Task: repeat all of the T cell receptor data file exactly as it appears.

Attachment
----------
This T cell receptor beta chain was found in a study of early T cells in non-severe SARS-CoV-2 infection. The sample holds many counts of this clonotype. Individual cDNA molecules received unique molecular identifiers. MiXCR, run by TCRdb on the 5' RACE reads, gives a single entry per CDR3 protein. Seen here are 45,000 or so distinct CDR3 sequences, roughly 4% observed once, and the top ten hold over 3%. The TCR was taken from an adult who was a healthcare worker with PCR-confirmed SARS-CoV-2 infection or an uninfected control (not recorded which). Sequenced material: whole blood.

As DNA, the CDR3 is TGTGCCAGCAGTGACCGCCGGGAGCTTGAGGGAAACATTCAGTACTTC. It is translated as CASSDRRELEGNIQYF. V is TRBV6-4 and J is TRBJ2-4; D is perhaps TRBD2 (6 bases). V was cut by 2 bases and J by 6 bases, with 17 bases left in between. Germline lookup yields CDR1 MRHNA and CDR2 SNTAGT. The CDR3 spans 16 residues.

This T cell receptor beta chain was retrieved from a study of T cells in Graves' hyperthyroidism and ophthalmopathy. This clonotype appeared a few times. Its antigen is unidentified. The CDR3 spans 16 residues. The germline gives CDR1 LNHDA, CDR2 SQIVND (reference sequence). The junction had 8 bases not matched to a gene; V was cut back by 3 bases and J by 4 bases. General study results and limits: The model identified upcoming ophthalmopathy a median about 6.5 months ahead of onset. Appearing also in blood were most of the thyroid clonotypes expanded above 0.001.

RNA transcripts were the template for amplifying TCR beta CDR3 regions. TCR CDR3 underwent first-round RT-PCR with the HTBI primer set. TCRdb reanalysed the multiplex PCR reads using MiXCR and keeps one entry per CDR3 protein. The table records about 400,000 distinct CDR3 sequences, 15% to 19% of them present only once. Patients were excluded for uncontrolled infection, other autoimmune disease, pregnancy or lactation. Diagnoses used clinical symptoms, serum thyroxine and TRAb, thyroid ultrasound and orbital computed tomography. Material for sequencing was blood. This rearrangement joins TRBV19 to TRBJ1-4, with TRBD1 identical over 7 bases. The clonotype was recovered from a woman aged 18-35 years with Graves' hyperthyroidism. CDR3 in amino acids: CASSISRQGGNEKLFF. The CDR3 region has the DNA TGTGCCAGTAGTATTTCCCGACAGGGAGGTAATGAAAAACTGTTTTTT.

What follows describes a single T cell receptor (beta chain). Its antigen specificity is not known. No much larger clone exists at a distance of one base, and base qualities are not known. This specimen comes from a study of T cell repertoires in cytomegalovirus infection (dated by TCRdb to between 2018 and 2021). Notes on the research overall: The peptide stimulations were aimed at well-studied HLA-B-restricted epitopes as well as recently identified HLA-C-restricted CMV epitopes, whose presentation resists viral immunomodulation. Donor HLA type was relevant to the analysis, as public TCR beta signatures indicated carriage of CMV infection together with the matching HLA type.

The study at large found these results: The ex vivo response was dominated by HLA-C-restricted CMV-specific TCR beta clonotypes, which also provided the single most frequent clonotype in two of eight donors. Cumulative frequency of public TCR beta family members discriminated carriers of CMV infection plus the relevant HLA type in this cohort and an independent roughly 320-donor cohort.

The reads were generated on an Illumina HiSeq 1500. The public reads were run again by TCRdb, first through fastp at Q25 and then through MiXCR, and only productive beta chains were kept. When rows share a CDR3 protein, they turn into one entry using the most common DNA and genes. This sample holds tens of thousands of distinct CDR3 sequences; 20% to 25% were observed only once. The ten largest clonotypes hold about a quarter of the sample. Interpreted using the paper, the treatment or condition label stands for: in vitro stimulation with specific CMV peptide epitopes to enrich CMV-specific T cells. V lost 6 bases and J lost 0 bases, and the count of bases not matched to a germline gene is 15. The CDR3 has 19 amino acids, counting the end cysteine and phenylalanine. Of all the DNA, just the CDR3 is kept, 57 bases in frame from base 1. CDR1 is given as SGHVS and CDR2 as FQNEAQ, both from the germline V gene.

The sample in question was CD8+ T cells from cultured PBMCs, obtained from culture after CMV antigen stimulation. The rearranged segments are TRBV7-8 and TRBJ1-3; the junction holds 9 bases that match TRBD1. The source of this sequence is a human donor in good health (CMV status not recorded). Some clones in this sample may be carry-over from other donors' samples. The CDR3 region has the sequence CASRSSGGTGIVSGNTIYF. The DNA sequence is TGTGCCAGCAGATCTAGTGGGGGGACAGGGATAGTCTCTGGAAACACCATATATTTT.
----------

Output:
This T cell receptor beta chain was found in a study of early T cells in non-severe SARS-CoV-2 infection. The sample holds many counts of this clonotype. Individual cDNA molecules received unique molecular identifiers. MiXCR, run by TCRdb on the 5' RACE reads, gives a single entry per CDR3 protein. Seen here are 45,000 or so distinct CDR3 sequences, roughly 4% observed once, and the top ten hold over 3%. The TCR was taken from an adult who was a healthcare worker with PCR-confirmed SARS-CoV-2 infection or an uninfected control (not recorded which). Sequenced material: whole blood.

As DNA, the CDR3 is TGTGCCAGCAGTGACCGCCGGGAGCTTGAGGGAAACATTCAGTACTTC. It is translated as CASSDRRELEGNIQYF. V is TRBV6-4 and J is TRBJ2-4; D is perhaps TRBD2 (6 bases). V was cut by 2 bases and J by 6 bases, with 17 bases left in between. Germline lookup yields CDR1 MRHNA and CDR2 SNTAGT. The CDR3 spans 16 residues.

This T cell receptor beta chain was retrieved from a study of T cells in Graves' hyperthyroidism and ophthalmopathy. This clonotype appeared a few times. Its antigen is unidentified. The CDR3 spans 16 residues. The germline gives CDR1 LNHDA, CDR2 SQIVND (reference sequence). The junction had 8 bases not matched to a gene; V was cut back by 3 bases and J by 4 bases. General study results and limits: The model identified upcoming ophthalmopathy a median about 6.5 months ahead of onset. Appearing also in blood were most of the thyroid clonotypes expanded above 0.001.

RNA transcripts were the template for amplifying TCR beta CDR3 regions. TCR CDR3 underwent first-round RT-PCR with the HTBI primer set. TCRdb reanalysed the multiplex PCR reads using MiXCR and keeps one entry per CDR3 protein. The table records about 400,000 distinct CDR3 sequences, 15% to 19% of them present only once. Patients were excluded for uncontrolled infection, other autoimmune disease, pregnancy or lactation. Diagnoses used clinical symptoms, serum thyroxine and TRAb, thyroid ultrasound and orbital computed tomography. Material for sequencing was blood. This rearrangement joins TRBV19 to TRBJ1-4, with TRBD1 identical over 7 bases. The clonotype was recovered from a woman aged 18-35 years with Graves' hyperthyroidism. CDR3 in amino acids: CASSISRQGGNEKLFF. The CDR3 region has the DNA TGTGCCAGTAGTATTTCCCGACAGGGAGGTAATGAAAAACTGTTTTTT.

What follows describes a single T cell receptor (beta chain). Its antigen specificity is not known. No much larger clone exists at a distance of one base, and base qualities are not known. This specimen comes from a study of T cell repertoires in cytomegalovirus infection (dated by TCRdb to between 2018 and 2021). Notes on the research overall: The peptide stimulations were aimed at well-studied HLA-B-restricted epitopes as well as recently identified HLA-C-restricted CMV epitopes, whose presentation resists viral immunomodulation. Donor HLA type was relevant to the analysis, as public TCR beta signatures indicated carriage of CMV infection together with the matching HLA type.

The study at large found these results: The ex vivo response was dominated by HLA-C-restricted CMV-specific TCR beta clonotypes, which also provided the single most frequent clonotype in two of eight donors. Cumulative frequency of public TCR beta family members discriminated carriers of CMV infection plus the relevant HLA type in this cohort and an independent roughly 320-donor cohort.

The reads were generated on an Illumina HiSeq 1500. The public reads were run again by TCRdb, first through fastp at Q25 and then through MiXCR, and only productive beta chains were kept. When rows share a CDR3 protein, they turn into one entry using the most common DNA and genes. This sample holds tens of thousands of distinct CDR3 sequences; 20% to 25% were observed only once. The ten largest clonotypes hold about a quarter of the sample. Interpreted using the paper, the treatment or condition label stands for: in vitro stimulation with specific CMV peptide epitopes to enrich CMV-specific T cells. V lost 6 bases and J lost 0 bases, and the count of bases not matched to a germline gene is 15. The CDR3 has 19 amino acids, counting the end cysteine and phenylalanine. Of all the DNA, just the CDR3 is kept, 57 bases in frame from base 1. CDR1 is given as SGHVS and CDR2 as FQNEAQ, both from the germline V gene.

The sample in question was CD8+ T cells from cultured PBMCs, obtained from culture after CMV antigen stimulation. The rearranged segments are TRBV7-8 and TRBJ1-3; the junction holds 9 bases that match TRBD1. The source of this sequence is a human donor in good health (CMV status not recorded). Some clones in this sample may be carry-over from other donors' samples. The CDR3 region has the sequence CASRSSGGTGIVSGNTIYF. The DNA sequence is TGTGCCAGCAGATCTAGTGGGGGGACAGGGATAGTCTCTGGAAACACCATATATTTT.